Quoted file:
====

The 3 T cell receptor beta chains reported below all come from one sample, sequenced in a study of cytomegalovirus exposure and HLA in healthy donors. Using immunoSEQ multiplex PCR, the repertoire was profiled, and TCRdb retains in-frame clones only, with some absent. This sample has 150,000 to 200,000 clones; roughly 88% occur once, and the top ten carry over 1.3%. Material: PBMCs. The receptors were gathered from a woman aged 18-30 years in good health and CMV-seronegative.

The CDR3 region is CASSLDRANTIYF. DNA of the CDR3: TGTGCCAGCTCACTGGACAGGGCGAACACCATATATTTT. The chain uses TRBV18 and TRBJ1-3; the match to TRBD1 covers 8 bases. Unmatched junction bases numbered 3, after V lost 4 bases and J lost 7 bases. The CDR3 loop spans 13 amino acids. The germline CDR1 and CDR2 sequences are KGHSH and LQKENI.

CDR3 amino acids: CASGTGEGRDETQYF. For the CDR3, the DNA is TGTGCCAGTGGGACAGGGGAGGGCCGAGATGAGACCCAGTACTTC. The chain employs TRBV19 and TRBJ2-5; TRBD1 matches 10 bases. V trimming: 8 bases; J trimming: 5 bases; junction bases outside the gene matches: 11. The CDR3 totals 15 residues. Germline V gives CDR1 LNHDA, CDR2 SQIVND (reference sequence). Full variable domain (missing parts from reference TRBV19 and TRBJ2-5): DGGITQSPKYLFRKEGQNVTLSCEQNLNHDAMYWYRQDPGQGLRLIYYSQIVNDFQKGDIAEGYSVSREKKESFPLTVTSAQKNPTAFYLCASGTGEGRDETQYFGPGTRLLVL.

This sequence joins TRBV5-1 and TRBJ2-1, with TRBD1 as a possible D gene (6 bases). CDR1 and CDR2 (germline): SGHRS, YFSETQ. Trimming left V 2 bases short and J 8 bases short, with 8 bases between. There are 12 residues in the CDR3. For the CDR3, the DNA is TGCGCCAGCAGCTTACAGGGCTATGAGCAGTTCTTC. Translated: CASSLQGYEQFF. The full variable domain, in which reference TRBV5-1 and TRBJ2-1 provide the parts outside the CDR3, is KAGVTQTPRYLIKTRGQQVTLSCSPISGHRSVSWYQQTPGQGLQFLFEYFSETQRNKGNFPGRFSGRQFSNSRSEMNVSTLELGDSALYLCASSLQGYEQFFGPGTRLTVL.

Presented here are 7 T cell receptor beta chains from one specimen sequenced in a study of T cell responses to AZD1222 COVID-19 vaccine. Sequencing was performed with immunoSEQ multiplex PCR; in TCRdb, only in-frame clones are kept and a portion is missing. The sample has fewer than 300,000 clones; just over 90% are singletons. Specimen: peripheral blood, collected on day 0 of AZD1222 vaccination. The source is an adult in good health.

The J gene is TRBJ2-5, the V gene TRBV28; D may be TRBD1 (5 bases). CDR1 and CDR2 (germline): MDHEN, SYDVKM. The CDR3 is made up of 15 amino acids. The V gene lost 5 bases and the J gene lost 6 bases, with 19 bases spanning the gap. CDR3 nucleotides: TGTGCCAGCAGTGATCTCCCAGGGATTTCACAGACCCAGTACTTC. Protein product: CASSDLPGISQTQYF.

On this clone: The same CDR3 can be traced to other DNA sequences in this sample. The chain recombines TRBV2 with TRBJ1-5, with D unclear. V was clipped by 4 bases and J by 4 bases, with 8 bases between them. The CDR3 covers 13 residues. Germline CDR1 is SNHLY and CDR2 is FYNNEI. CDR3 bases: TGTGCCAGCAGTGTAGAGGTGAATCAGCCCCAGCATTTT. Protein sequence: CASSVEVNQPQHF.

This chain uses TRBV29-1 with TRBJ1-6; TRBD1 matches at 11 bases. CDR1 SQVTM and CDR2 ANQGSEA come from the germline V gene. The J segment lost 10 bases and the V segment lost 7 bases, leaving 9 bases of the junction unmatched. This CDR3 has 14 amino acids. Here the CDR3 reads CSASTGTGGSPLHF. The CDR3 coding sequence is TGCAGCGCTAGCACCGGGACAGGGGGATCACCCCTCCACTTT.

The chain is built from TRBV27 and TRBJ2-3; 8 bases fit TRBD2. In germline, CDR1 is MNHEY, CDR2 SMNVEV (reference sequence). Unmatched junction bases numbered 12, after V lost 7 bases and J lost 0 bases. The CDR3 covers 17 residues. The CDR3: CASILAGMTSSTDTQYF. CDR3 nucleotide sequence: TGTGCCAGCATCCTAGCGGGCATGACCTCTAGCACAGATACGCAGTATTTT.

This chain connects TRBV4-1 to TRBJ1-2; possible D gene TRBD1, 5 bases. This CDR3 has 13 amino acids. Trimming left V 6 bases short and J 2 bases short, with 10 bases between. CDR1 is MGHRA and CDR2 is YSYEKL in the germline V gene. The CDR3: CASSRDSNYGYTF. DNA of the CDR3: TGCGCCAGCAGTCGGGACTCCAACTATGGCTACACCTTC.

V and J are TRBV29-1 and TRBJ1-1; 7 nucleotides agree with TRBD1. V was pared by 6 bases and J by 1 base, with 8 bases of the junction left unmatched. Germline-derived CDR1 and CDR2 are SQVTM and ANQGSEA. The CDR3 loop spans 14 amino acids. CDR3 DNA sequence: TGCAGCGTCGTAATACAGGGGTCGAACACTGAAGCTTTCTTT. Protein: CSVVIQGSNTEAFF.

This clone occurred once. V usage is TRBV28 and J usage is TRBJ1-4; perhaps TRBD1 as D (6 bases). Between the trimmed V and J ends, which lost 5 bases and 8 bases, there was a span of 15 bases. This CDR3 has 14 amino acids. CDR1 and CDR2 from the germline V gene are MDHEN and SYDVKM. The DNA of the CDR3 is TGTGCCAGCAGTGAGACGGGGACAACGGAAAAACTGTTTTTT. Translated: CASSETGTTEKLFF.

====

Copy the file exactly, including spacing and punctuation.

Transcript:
The 3 T cell receptor beta chains reported below all come from one sample, sequenced in a study of cytomegalovirus exposure and HLA in healthy donors. Using immunoSEQ multiplex PCR, the repertoire was profiled, and TCRdb retains in-frame clones only, with some absent. This sample has 150,000 to 200,000 clones; roughly 88% occur once, and the top ten carry over 1.3%. Material: PBMCs. The receptors were gathered from a woman aged 18-30 years in good health and CMV-seronegative.

The CDR3 region is CASSLDRANTIYF. DNA of the CDR3: TGTGCCAGCTCACTGGACAGGGCGAACACCATATATTTT. The chain uses TRBV18 and TRBJ1-3; the match to TRBD1 covers 8 bases. Unmatched junction bases numbered 3, after V lost 4 bases and J lost 7 bases. The CDR3 loop spans 13 amino acids. The germline CDR1 and CDR2 sequences are KGHSH and LQKENI.

CDR3 amino acids: CASGTGEGRDETQYF. For the CDR3, the DNA is TGTGCCAGTGGGACAGGGGAGGGCCGAGATGAGACCCAGTACTTC. The chain employs TRBV19 and TRBJ2-5; TRBD1 matches 10 bases. V trimming: 8 bases; J trimming: 5 bases; junction bases outside the gene matches: 11. The CDR3 totals 15 residues. Germline V gives CDR1 LNHDA, CDR2 SQIVND (reference sequence). Full variable domain (missing parts from reference TRBV19 and TRBJ2-5): DGGITQSPKYLFRKEGQNVTLSCEQNLNHDAMYWYRQDPGQGLRLIYYSQIVNDFQKGDIAEGYSVSREKKESFPLTVTSAQKNPTAFYLCASGTGEGRDETQYFGPGTRLLVL.

This sequence joins TRBV5-1 and TRBJ2-1, with TRBD1 as a possible D gene (6 bases). CDR1 and CDR2 (germline): SGHRS, YFSETQ. Trimming left V 2 bases short and J 8 bases short, with 8 bases between. There are 12 residues in the CDR3. For the CDR3, the DNA is TGCGCCAGCAGCTTACAGGGCTATGAGCAGTTCTTC. Translated: CASSLQGYEQFF. The full variable domain, in which reference TRBV5-1 and TRBJ2-1 provide the parts outside the CDR3, is KAGVTQTPRYLIKTRGQQVTLSCSPISGHRSVSWYQQTPGQGLQFLFEYFSETQRNKGNFPGRFSGRQFSNSRSEMNVSTLELGDSALYLCASSLQGYEQFFGPGTRLTVL.

Presented here are 7 T cell receptor beta chains from one specimen sequenced in a study of T cell responses to AZD1222 COVID-19 vaccine. Sequencing was performed with immunoSEQ multiplex PCR; in TCRdb, only in-frame clones are kept and a portion is missing. The sample has fewer than 300,000 clones; just over 90% are singletons. Specimen: peripheral blood, collected on day 0 of AZD1222 vaccination. The source is an adult in good health.

The J gene is TRBJ2-5, the V gene TRBV28; D may be TRBD1 (5 bases). CDR1 and CDR2 (germline): MDHEN, SYDVKM. The CDR3 is made up of 15 amino acids. The V gene lost 5 bases and the J gene lost 6 bases, with 19 bases spanning the gap. CDR3 nucleotides: TGTGCCAGCAGTGATCTCCCAGGGATTTCACAGACCCAGTACTTC. Protein product: CASSDLPGISQTQYF.

On this clone: The same CDR3 can be traced to other DNA sequences in this sample. The chain recombines TRBV2 with TRBJ1-5, with D unclear. V was clipped by 4 bases and J by 4 bases, with 8 bases between them. The CDR3 covers 13 residues. Germline CDR1 is SNHLY and CDR2 is FYNNEI. CDR3 bases: TGTGCCAGCAGTGTAGAGGTGAATCAGCCCCAGCATTTT. Protein sequence: CASSVEVNQPQHF.

This chain uses TRBV29-1 with TRBJ1-6; TRBD1 matches at 11 bases. CDR1 SQVTM and CDR2 ANQGSEA come from the germline V gene. The J segment lost 10 bases and the V segment lost 7 bases, leaving 9 bases of the junction unmatched. This CDR3 has 14 amino acids. Here the CDR3 reads CSASTGTGGSPLHF. The CDR3 coding sequence is TGCAGCGCTAGCACCGGGACAGGGGGATCACCCCTCCACTTT.

The chain is built from TRBV27 and TRBJ2-3; 8 bases fit TRBD2. In germline, CDR1 is MNHEY, CDR2 SMNVEV (reference sequence). Unmatched junction bases numbered 12, after V lost 7 bases and J lost 0 bases. The CDR3 covers 17 residues. The CDR3: CASILAGMTSSTDTQYF. CDR3 nucleotide sequence: TGTGCCAGCATCCTAGCGGGCATGACCTCTAGCACAGATACGCAGTATTTT.

This chain connects TRBV4-1 to TRBJ1-2; possible D gene TRBD1, 5 bases. This CDR3 has 13 amino acids. Trimming left V 6 bases short and J 2 bases short, with 10 bases between. CDR1 is MGHRA and CDR2 is YSYEKL in the germline V gene. The CDR3: CASSRDSNYGYTF. DNA of the CDR3: TGCGCCAGCAGTCGGGACTCCAACTATGGCTACACCTTC.

V and J are TRBV29-1 and TRBJ1-1; 7 nucleotides agree with TRBD1. V was pared by 6 bases and J by 1 base, with 8 bases of the junction left unmatched. Germline-derived CDR1 and CDR2 are SQVTM and ANQGSEA. The CDR3 loop spans 14 amino acids. CDR3 DNA sequence: TGCAGCGTCGTAATACAGGGGTCGAACACTGAAGCTTTCTTT. Protein: CSVVIQGSNTEAFF.

This clone occurred once. V usage is TRBV28 and J usage is TRBJ1-4; perhaps TRBD1 as D (6 bases). Between the trimmed V and J ends, which lost 5 bases and 8 bases, there was a span of 15 bases. This CDR3 has 14 amino acids. CDR1 and CDR2 from the germline V gene are MDHEN and SYDVKM. The DNA of the CDR3 is TGTGCCAGCAGTGAGACGGGGACAACGGAAAAACTGTTTTTT. Translated: CASSETGTTEKLFF.